I can’t cook very well.  More specifically, I can’t follow recipes very well.  When there are too many details, I realize I’m not actually cooking but rather “assembling” – like one of the 1,000 piece, Ikea set that I have ordered online.  Who wants to do that? I like to teach the same way I like to cook: simple, practical, and repeatable.  If I want to change things up I can but the fundamental steps are already mastered so I never feel lost.  For me, any great meal starts with knowing the main ingredients. Anything else, excuse the pun, is just gravy.

Hence, the five main ingredients for your autism spectrum friendly classroom:

1. SENSORY ADJUSTMENTS – Cooking is all about the five senses – now, in regards to your students with ASD (Autism Spectrum Disorder) think about someone who’s palate is far less adventurous.  As a teacher, we must look at how to reduce classroom noises, distracting posters, glare from fluorescent lights, the smells from someone’s lunch bag, screeching from chair legs on the classroom floor, and all those transitions that make a typical school day very difficult.  

2. VISUALSCan you imagine a stove without a temperature dial or an oven without a timer?  Visuals remind us about classroom rules, schedules, where supplies are placed, etc.  Using pictures and non-verbal cues (like hand signals) keeps your classroom quieter, lessens anxiety, and increases focus.  

3. CONSISTENCYI had an uncle who loved to brag about all the exotic foods he had tried in his life.  It was pretty disgusting.  I like the basics: hamburgers, pizza, chicken; same old, same old.  The unexpected is scary for our children with ASD. Same is Safe for our students on the spectrum and having a predictable routine to the day greatly helps them feel secure.  When a child on the spectrum knows what to expect every day in your classroom, the demands for classroom management will magically decrease.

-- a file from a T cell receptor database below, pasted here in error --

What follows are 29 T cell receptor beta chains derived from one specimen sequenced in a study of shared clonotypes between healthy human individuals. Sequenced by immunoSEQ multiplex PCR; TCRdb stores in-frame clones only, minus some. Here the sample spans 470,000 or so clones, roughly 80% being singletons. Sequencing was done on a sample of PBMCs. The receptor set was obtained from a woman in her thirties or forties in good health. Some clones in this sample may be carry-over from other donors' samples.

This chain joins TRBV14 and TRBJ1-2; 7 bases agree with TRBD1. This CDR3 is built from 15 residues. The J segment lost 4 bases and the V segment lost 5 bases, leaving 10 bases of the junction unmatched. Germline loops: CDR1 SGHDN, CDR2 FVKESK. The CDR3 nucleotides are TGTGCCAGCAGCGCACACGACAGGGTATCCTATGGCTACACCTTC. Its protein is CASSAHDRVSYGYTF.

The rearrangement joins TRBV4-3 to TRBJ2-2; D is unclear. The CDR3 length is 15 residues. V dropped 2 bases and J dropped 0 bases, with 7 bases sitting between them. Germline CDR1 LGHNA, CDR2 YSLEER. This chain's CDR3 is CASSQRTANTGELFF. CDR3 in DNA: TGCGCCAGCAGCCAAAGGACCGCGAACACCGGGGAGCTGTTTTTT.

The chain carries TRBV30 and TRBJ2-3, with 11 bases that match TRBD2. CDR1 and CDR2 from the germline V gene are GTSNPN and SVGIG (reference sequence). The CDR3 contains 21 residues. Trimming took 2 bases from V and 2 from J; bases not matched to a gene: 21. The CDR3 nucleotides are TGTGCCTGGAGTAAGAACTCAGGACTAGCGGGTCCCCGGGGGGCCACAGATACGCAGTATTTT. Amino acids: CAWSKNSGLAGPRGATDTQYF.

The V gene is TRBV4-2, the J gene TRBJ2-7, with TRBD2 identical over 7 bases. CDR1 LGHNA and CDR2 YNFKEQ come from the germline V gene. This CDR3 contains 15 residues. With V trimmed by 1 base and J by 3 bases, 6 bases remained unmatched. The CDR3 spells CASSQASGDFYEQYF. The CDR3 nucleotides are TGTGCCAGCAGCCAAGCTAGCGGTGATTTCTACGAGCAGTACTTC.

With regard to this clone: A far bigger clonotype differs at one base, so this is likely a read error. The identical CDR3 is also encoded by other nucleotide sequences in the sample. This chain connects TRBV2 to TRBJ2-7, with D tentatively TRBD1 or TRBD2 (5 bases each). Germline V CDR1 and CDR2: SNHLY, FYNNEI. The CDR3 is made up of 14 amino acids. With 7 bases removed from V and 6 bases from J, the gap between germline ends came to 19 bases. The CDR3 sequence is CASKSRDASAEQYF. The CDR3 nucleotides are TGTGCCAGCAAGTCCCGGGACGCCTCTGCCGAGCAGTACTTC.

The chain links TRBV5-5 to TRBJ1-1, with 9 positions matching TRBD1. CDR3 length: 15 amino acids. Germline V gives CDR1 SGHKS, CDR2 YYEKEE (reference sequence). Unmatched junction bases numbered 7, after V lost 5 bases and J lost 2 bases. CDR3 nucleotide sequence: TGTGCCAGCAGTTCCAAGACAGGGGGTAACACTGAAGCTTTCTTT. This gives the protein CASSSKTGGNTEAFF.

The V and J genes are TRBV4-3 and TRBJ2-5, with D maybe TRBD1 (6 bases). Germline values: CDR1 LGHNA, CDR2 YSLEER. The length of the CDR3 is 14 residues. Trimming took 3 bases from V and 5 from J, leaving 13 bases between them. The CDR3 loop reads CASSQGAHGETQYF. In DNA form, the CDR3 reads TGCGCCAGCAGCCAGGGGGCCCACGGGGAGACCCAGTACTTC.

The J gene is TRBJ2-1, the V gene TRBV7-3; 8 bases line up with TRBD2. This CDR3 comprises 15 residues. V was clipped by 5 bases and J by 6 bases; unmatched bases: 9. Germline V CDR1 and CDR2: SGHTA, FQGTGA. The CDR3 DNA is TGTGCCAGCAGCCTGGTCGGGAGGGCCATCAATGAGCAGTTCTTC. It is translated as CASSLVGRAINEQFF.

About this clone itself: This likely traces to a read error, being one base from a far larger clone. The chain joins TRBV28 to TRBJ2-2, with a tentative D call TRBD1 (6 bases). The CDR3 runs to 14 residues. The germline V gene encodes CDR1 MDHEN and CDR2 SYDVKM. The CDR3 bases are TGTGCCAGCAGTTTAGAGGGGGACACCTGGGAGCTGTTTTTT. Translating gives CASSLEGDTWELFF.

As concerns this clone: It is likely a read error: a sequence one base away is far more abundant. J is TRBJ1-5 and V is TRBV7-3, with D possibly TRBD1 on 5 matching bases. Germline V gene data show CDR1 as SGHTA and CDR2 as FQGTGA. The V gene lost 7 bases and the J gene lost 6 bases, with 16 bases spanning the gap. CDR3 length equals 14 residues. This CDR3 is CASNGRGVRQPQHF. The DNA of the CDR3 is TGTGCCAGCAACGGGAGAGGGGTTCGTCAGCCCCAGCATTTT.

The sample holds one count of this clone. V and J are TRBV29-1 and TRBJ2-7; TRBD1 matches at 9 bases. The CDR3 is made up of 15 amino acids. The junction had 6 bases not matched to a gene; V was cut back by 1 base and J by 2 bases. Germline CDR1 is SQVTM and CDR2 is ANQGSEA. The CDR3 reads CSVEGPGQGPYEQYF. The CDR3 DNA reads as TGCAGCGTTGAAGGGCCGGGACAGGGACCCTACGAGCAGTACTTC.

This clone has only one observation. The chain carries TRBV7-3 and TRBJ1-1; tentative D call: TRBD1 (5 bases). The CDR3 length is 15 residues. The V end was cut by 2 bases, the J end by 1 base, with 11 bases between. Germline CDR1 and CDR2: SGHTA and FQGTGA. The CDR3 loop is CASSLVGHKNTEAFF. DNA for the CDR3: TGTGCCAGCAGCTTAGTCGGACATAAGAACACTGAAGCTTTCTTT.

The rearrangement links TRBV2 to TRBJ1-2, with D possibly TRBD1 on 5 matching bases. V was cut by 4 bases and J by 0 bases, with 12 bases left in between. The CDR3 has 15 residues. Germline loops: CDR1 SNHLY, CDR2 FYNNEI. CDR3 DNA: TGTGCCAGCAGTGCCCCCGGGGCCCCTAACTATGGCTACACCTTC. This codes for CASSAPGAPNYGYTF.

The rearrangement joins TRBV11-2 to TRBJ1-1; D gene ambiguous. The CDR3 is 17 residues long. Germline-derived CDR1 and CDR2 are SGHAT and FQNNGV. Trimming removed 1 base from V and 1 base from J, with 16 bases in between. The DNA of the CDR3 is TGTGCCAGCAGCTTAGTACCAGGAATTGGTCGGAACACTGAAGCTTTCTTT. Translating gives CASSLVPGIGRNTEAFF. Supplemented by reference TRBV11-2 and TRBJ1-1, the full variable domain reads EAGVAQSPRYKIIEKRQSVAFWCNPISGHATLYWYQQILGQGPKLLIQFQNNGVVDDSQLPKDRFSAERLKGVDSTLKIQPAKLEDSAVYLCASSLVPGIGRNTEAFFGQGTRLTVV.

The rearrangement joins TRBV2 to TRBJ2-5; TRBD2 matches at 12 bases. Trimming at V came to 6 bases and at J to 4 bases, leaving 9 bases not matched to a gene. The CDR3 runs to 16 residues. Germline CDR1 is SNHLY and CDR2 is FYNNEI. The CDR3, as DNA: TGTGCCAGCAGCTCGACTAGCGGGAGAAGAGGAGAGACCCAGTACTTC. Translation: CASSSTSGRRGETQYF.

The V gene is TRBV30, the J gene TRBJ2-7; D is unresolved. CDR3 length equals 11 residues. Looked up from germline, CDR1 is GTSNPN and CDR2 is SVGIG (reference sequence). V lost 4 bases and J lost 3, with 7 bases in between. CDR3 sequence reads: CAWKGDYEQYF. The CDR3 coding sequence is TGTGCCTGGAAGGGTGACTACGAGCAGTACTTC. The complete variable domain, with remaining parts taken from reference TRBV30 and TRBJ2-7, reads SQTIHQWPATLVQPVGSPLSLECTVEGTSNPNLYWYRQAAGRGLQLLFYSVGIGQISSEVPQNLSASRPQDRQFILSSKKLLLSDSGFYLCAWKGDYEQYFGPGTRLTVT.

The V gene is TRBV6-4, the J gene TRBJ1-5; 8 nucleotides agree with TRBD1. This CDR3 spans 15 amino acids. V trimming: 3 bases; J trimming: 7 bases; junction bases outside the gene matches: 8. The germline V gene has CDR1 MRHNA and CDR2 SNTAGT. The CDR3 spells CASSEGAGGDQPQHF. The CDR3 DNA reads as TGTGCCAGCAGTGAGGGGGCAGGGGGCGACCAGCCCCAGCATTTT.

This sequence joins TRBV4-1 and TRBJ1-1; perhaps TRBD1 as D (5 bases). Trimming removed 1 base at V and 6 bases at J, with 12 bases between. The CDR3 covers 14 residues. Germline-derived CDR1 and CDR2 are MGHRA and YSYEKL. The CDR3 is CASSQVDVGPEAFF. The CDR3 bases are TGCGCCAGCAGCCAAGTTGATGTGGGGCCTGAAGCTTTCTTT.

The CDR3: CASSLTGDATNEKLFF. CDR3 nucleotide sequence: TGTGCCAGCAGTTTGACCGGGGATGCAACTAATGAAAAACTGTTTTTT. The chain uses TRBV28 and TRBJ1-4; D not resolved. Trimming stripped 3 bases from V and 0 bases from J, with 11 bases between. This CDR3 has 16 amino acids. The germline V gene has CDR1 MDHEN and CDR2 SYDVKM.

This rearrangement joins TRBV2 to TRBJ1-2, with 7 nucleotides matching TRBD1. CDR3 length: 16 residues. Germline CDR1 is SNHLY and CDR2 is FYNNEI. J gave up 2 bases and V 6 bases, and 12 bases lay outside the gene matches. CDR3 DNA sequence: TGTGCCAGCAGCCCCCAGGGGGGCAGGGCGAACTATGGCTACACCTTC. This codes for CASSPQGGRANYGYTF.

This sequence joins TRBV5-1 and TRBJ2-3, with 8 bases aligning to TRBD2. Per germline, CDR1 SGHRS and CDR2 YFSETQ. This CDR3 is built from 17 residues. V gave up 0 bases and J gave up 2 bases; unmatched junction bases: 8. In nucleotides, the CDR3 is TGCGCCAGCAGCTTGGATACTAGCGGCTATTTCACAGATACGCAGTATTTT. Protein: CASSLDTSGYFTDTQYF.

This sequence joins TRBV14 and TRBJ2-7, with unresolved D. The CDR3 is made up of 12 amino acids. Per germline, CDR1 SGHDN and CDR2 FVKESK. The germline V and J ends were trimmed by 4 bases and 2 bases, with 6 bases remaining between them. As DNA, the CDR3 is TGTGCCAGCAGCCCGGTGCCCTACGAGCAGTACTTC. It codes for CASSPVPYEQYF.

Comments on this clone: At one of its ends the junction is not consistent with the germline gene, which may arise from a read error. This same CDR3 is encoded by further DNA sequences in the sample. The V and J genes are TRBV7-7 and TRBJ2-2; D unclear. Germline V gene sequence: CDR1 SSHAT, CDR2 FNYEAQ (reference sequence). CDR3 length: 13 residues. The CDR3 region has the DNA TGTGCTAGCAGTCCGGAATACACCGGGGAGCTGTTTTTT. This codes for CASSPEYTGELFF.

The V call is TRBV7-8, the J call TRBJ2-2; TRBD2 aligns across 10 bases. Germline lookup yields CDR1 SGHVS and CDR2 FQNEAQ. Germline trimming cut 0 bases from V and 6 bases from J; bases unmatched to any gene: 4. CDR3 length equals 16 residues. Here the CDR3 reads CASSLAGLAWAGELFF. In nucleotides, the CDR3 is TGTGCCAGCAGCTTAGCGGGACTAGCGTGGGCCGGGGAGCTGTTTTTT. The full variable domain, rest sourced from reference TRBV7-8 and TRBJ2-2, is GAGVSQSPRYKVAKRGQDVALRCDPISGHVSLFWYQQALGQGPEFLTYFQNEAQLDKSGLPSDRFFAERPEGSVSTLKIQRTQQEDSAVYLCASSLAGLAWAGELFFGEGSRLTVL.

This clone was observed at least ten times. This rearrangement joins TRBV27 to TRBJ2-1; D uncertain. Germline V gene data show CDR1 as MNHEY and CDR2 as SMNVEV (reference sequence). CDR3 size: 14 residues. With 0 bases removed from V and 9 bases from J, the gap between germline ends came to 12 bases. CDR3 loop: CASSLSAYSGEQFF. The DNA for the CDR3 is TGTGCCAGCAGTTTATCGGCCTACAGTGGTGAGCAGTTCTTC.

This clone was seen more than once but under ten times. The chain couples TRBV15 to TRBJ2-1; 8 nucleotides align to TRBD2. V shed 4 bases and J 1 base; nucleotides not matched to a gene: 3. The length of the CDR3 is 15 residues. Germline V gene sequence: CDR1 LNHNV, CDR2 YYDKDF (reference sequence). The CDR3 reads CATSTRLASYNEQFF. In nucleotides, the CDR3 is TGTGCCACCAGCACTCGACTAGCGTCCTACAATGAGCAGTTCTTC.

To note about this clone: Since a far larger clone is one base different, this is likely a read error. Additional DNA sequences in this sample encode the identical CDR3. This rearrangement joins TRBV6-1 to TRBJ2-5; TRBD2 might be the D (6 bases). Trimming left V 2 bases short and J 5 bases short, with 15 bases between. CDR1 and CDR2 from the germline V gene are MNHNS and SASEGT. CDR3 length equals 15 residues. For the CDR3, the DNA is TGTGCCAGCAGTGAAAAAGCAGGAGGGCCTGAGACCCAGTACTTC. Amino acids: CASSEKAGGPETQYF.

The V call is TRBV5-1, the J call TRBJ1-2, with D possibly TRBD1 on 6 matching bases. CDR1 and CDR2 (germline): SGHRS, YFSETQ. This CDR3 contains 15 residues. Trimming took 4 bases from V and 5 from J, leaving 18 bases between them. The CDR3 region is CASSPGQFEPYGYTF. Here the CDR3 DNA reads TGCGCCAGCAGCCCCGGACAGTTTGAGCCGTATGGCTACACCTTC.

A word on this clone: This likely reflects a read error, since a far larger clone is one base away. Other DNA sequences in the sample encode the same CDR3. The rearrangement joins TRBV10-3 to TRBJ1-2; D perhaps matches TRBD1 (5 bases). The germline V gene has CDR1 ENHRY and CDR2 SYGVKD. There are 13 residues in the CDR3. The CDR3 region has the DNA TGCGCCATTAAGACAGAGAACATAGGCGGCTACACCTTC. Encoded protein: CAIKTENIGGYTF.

4. DIRECT LANGUAGE  –  Children on the spectrum don’t pick up on metaphors or figurative language and can get frustrated at their inability to do so.  My son on the spectrum heard, “It’s raining cats and dogs” he got so angry because it was a physical impossibility.  When speaking to your ASD students, keep your language calm and direct.  If you don’t, you will find it’s a recipe for disaster.

5. “SIMPLE SOCIALS” –  I put myself through college working as a waiter and know every single kitchen has its own social structure.  The same with school – all these nuances, hidden messages, and expectations can be overwhelming.  Support your students on the spectrum in the more challenging social situations, such as lunch, recess or other unstructured times by CLEARLY explicitly teaching SIMPLE social skills, turn-taking, and other strategies to develop social competence.   

If you’re struggling with behavioral challenges and want to better reach your students on the spectrum, please contact me for other ways to revitalize your classroom environment.  Alan Aymie Is a writer, teacher, and autism specialist in Los Angeles, CA where he lives with his wife and three children.  More information on what he does can be found at www.teachthespectrum.com

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